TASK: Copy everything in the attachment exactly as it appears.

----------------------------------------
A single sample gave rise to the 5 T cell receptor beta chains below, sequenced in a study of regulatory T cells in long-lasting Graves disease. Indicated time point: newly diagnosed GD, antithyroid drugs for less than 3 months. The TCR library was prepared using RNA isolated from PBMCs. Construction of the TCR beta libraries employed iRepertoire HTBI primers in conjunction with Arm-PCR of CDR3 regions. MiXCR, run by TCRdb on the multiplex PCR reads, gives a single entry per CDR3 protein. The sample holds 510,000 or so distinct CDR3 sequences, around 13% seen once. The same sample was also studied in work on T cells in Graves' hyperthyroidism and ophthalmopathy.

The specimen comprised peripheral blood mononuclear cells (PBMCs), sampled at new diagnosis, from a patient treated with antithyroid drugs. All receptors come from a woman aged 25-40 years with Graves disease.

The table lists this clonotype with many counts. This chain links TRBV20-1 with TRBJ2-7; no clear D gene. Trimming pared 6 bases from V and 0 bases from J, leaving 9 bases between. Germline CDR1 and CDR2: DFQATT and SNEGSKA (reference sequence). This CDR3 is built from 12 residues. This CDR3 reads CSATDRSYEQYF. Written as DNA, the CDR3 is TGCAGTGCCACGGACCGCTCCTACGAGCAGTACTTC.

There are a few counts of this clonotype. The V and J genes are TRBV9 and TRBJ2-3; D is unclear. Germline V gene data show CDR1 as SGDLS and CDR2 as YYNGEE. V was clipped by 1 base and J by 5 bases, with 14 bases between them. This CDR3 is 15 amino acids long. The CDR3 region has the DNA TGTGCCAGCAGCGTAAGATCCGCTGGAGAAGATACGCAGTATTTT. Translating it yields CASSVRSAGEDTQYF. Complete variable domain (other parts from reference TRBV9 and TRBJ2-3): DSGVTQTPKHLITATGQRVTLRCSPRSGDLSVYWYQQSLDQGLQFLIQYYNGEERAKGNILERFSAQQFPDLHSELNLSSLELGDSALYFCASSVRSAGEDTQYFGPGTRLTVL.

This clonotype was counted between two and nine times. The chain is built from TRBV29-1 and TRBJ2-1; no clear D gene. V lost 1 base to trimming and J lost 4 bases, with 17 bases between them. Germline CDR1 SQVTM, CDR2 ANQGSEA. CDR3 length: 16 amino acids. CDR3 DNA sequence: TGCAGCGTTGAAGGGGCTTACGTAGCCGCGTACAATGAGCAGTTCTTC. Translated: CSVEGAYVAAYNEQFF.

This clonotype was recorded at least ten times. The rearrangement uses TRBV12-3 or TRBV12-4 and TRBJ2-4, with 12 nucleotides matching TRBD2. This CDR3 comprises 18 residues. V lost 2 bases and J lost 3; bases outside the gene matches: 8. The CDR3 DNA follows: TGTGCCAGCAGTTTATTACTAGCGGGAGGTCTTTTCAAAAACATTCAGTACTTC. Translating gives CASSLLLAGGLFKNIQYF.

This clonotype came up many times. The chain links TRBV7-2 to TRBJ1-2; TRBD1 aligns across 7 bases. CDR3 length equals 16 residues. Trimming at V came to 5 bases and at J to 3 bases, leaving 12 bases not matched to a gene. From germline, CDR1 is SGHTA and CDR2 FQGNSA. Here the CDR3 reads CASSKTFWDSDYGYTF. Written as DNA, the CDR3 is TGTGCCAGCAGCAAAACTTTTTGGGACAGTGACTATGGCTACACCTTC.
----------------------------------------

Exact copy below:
A single sample gave rise to the 5 T cell receptor beta chains below, sequenced in a study of regulatory T cells in long-lasting Graves disease. Indicated time point: newly diagnosed GD, antithyroid drugs for less than 3 months. The TCR library was prepared using RNA isolated from PBMCs. Construction of the TCR beta libraries employed iRepertoire HTBI primers in conjunction with Arm-PCR of CDR3 regions. MiXCR, run by TCRdb on the multiplex PCR reads, gives a single entry per CDR3 protein. The sample holds 510,000 or so distinct CDR3 sequences, around 13% seen once. The same sample was also studied in work on T cells in Graves' hyperthyroidism and ophthalmopathy.

The specimen comprised peripheral blood mononuclear cells (PBMCs), sampled at new diagnosis, from a patient treated with antithyroid drugs. All receptors come from a woman aged 25-40 years with Graves disease.

The table lists this clonotype with many counts. This chain links TRBV20-1 with TRBJ2-7; no clear D gene. Trimming pared 6 bases from V and 0 bases from J, leaving 9 bases between. Germline CDR1 and CDR2: DFQATT and SNEGSKA (reference sequence). This CDR3 is built from 12 residues. This CDR3 reads CSATDRSYEQYF. Written as DNA, the CDR3 is TGCAGTGCCACGGACCGCTCCTACGAGCAGTACTTC.

There are a few counts of this clonotype. The V and J genes are TRBV9 and TRBJ2-3; D is unclear. Germline V gene data show CDR1 as SGDLS and CDR2 as YYNGEE. V was clipped by 1 base and J by 5 bases, with 14 bases between them. This CDR3 is 15 amino acids long. The CDR3 region has the DNA TGTGCCAGCAGCGTAAGATCCGCTGGAGAAGATACGCAGTATTTT. Translating it yields CASSVRSAGEDTQYF. Complete variable domain (other parts from reference TRBV9 and TRBJ2-3): DSGVTQTPKHLITATGQRVTLRCSPRSGDLSVYWYQQSLDQGLQFLIQYYNGEERAKGNILERFSAQQFPDLHSELNLSSLELGDSALYFCASSVRSAGEDTQYFGPGTRLTVL.

This clonotype was counted between two and nine times. The chain is built from TRBV29-1 and TRBJ2-1; no clear D gene. V lost 1 base to trimming and J lost 4 bases, with 17 bases between them. Germline CDR1 SQVTM, CDR2 ANQGSEA. CDR3 length: 16 amino acids. CDR3 DNA sequence: TGCAGCGTTGAAGGGGCTTACGTAGCCGCGTACAATGAGCAGTTCTTC. Translated: CSVEGAYVAAYNEQFF.

This clonotype was recorded at least ten times. The rearrangement uses TRBV12-3 or TRBV12-4 and TRBJ2-4, with 12 nucleotides matching TRBD2. This CDR3 comprises 18 residues. V lost 2 bases and J lost 3; bases outside the gene matches: 8. The CDR3 DNA follows: TGTGCCAGCAGTTTATTACTAGCGGGAGGTCTTTTCAAAAACATTCAGTACTTC. Translating gives CASSLLLAGGLFKNIQYF.

This clonotype came up many times. The chain links TRBV7-2 to TRBJ1-2; TRBD1 aligns across 7 bases. CDR3 length equals 16 residues. Trimming at V came to 5 bases and at J to 3 bases, leaving 12 bases not matched to a gene. From germline, CDR1 is SGHTA and CDR2 FQGNSA. Here the CDR3 reads CASSKTFWDSDYGYTF. Written as DNA, the CDR3 is TGTGCCAGCAGCAAAACTTTTTGGGACAGTGACTATGGCTACACCTTC.